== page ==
I knew I wanted a youth band to open the concert and I knew I wanted to market to all the East Bay kids who were taking fiddle lessons and who I believed needed an opportunity to see Michael Cleveland live in concert. CBA members Catherine and Chad Manning readily agreed to advertise to their population at Manning Music. CBA member and Alameda resident Mariaelena Quale volunteered to be on our team and asked if we would be interested in the Rambling Minors opening for the concert. We jumped on that offer immediately. The Rambling Minors are Teo and Miles Quale (Alameda), D’jango Ruchrich (Grass Valley) and Daisy Kerr (Placerville) and all are participants of our Kids on Bluegrass or attendees of the CBA Youth Academy and Daisy was invited by Kim Fox to appear with the Kids on Bluegrass in Raleigh last year. We immediately called CBA member Ray Edlund to book the Rambling Minors on his KPFA Sunday radio show, Pig in a Pen, the Sunday before the event and he said “yes.” We asked CBA member Peter Barnato of Alameda ( McGrath’s and the Frog and Fiddle) to join us to help us with advertising in Alameda.
We were off. Gary Mansperger agreed to come to the concert and help us with our gate (he is our tix.com expert), Jacob Groopman volunteered to handle all our Facebook advertising while touring with his band Front Country all over the US. Maria Quale was our secret weapon because a mother of three boys who travels via minivan everywhere everyday and always has flyers or posters and can call or text to contact local newspapers while waiting for kids to finish soccer or music lessons or playdates is exactly what we needed to spread the word.
There was definitely some nail biting and anxious moments. We all contacted all our friends. The Bluegrass Breakdown and CBAWeb.org helped immensely. We knew that bluegrass events in the Bay Area were risky business and getting people out to a new venue in a new city was risky. We knew that our gate price was inexpensive and that we were marketing free tickets as well so there wasn’t much margin. The week before the concert we knew we were going to be able to pay the band, pay the sound guy and pay the opening band (we had already paid for the venue). The night of the concert we checked 302 people in through the door. The entire volunteer team bought tickets. CBA member Chuck Poling volunteered to emcee as did new Teen Ambassador John Gooding. The room at night was gorgeous and it was full! The sound was great. There were children everywhere. Chuck Poling said the dancers at the front of the stage “looked like a mosh pit of Disney Princesses.” Michael Cleveland & Flamekeeper were HOT and gave the crowd a fabulous show.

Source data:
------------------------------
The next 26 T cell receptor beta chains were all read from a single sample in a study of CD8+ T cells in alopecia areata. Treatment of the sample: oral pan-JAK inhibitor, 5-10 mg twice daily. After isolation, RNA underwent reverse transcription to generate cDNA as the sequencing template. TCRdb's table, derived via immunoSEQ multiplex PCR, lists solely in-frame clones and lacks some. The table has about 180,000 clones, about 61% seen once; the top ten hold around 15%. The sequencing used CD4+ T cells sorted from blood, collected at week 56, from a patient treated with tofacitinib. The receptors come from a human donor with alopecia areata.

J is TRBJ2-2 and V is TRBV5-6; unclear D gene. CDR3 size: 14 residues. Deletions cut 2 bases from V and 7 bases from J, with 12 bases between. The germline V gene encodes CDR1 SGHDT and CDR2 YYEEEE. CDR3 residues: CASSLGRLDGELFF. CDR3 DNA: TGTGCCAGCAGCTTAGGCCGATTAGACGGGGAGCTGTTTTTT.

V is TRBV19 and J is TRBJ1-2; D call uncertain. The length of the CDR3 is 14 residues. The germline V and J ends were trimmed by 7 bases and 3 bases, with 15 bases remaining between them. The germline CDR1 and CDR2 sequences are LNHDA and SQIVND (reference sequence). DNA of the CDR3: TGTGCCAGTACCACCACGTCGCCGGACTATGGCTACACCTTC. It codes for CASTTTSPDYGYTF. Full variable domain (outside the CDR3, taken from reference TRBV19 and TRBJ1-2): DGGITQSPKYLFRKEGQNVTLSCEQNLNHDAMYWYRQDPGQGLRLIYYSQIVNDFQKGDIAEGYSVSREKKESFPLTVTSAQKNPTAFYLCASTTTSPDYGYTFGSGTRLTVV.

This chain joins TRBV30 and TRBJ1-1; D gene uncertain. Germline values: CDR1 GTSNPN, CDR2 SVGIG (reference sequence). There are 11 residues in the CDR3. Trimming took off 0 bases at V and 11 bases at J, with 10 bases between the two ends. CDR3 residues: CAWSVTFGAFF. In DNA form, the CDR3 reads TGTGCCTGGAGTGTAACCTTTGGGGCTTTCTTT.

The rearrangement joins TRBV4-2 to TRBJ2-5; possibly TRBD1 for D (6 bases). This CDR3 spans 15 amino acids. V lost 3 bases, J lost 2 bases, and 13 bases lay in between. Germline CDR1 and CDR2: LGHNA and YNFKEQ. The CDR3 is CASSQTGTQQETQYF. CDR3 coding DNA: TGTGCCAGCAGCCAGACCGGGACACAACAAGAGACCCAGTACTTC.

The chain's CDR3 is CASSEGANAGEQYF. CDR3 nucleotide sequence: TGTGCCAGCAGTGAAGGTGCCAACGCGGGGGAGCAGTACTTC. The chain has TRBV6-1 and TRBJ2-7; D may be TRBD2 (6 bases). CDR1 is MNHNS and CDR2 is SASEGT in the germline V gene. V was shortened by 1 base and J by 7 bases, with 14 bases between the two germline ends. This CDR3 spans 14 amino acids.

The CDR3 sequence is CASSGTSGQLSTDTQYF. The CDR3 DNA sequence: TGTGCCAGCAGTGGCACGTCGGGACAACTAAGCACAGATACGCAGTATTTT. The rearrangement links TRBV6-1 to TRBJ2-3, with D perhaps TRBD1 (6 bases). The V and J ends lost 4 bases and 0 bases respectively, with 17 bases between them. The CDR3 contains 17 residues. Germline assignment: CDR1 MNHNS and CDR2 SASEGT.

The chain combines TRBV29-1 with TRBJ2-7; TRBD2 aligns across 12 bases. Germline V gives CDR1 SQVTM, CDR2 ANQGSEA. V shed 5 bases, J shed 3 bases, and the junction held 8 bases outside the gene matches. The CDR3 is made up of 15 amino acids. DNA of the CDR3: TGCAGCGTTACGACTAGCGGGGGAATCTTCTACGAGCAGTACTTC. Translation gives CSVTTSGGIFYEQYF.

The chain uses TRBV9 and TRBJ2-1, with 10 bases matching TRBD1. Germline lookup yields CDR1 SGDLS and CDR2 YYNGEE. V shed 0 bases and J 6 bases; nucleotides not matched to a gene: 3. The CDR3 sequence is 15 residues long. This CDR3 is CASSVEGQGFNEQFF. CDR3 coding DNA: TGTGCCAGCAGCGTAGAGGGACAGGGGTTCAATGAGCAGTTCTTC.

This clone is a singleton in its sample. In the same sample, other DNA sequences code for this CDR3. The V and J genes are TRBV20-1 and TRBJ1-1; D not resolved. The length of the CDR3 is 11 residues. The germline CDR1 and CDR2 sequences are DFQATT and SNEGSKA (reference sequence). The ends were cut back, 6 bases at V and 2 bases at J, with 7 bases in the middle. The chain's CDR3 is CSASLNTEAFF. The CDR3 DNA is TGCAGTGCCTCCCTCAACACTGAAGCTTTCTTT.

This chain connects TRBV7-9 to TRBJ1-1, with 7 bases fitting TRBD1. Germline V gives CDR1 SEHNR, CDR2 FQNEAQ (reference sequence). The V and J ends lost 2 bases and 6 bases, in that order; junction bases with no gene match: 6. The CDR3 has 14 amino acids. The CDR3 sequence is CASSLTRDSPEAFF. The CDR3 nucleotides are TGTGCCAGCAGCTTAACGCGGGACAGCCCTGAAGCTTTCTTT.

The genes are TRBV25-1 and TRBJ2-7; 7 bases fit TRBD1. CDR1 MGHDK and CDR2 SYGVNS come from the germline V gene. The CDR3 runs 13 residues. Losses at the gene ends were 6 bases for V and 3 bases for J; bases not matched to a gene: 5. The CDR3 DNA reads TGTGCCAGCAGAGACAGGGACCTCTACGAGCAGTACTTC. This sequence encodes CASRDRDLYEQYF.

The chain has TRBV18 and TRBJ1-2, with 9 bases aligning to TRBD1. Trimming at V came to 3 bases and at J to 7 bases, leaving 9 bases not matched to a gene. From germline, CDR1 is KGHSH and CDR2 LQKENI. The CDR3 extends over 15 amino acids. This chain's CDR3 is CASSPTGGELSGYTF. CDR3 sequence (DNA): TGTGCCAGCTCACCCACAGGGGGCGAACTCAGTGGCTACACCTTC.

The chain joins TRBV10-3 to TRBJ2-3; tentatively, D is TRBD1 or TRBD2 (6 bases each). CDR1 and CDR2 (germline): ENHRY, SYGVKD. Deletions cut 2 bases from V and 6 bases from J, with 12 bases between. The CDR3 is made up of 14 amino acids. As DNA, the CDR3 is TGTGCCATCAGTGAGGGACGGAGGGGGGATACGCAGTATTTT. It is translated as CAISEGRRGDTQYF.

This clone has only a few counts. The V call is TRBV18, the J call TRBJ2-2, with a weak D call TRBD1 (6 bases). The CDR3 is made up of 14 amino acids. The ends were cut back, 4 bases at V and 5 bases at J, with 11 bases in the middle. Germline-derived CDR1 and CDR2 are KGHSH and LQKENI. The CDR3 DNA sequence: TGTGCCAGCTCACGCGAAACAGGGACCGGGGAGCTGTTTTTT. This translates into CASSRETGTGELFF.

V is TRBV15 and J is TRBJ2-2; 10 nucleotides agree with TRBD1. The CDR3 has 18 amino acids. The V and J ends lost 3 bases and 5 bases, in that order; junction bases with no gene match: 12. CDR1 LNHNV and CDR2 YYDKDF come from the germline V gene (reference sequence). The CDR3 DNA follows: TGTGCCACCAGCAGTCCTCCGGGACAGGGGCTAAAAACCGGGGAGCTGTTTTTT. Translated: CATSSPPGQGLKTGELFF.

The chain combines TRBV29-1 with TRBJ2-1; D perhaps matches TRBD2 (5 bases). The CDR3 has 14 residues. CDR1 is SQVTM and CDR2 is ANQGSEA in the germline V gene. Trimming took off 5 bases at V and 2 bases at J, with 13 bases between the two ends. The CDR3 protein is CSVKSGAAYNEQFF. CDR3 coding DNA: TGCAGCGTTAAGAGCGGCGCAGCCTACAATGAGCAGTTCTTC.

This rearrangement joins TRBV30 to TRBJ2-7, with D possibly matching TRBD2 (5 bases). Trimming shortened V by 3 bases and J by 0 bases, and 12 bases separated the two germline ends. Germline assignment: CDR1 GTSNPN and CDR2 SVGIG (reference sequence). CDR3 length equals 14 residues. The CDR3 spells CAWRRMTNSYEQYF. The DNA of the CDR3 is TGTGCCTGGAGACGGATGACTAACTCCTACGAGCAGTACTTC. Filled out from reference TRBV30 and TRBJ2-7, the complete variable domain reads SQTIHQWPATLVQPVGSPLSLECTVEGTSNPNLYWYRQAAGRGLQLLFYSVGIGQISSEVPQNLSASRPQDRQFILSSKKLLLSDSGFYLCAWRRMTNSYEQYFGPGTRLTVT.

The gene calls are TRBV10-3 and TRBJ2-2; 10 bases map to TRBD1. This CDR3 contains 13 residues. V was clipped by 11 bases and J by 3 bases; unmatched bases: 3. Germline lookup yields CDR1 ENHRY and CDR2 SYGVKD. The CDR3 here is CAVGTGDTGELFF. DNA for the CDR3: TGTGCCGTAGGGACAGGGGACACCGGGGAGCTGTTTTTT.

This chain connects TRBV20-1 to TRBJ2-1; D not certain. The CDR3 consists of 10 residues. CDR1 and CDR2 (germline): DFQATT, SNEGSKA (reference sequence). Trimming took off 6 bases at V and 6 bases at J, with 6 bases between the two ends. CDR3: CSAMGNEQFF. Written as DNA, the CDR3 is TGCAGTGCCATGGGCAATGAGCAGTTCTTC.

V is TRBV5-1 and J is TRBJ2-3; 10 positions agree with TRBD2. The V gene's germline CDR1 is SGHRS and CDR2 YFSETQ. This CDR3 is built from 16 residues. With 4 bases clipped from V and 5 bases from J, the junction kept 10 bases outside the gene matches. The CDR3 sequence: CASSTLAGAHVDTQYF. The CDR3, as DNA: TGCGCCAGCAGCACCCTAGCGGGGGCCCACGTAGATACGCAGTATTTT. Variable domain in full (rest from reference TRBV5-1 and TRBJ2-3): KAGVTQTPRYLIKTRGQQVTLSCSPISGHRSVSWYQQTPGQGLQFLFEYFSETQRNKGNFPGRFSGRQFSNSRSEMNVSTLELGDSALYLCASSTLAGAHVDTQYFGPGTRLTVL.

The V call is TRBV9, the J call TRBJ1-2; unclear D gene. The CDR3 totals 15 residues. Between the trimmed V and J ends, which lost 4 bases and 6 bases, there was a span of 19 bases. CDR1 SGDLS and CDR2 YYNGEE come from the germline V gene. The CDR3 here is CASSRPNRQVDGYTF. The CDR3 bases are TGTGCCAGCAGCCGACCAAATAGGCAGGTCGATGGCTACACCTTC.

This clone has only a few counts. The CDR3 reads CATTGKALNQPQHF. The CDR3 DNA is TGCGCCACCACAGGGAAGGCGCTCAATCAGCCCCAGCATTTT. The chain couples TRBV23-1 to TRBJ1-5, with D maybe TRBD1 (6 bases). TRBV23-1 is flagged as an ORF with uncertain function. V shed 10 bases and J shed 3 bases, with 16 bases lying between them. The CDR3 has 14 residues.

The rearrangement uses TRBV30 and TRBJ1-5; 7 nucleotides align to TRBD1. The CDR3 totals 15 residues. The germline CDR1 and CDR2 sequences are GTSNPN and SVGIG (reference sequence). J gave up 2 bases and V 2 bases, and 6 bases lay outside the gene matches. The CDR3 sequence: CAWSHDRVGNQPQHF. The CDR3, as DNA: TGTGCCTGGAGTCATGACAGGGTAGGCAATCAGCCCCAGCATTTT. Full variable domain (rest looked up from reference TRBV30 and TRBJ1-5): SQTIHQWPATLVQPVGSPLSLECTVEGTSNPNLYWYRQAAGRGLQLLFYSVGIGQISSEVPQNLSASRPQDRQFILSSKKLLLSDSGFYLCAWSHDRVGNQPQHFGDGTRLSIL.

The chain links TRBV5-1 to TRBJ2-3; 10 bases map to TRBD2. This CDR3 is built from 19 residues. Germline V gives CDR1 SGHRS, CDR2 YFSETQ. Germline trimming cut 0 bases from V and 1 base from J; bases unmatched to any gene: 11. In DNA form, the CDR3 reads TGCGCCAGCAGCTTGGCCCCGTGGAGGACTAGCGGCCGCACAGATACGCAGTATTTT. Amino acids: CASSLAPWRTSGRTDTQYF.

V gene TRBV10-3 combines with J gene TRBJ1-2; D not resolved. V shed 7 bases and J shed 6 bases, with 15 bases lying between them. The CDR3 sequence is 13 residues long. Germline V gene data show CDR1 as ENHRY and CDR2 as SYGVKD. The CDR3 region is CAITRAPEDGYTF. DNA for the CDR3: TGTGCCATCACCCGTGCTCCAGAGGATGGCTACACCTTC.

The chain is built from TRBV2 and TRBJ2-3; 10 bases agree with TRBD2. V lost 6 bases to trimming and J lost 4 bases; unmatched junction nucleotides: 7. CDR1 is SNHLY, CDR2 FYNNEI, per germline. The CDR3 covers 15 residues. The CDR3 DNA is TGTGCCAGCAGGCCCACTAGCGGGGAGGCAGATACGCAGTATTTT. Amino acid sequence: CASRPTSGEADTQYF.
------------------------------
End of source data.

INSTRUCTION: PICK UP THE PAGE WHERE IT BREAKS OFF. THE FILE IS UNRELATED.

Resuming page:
We are pretty proud of what we accomplished. The East Bay can bring bluegrass fans out for an exciting evening of music to a venue no one has ever heard of. It was an enormous amount of work but with all our hardworking Bay Area CBA members we can accomplish a lot. A large number of children and families were able to experience the amazing Michael Cleveland. We didn’t make much money but we didn’t lose any either. My sleeping four year old “Dancing Disney Princess” granddaughter was carried out to our car by lead singer and guitar player Josh Richards at the end of the evening. I think we will try another concert when she is five.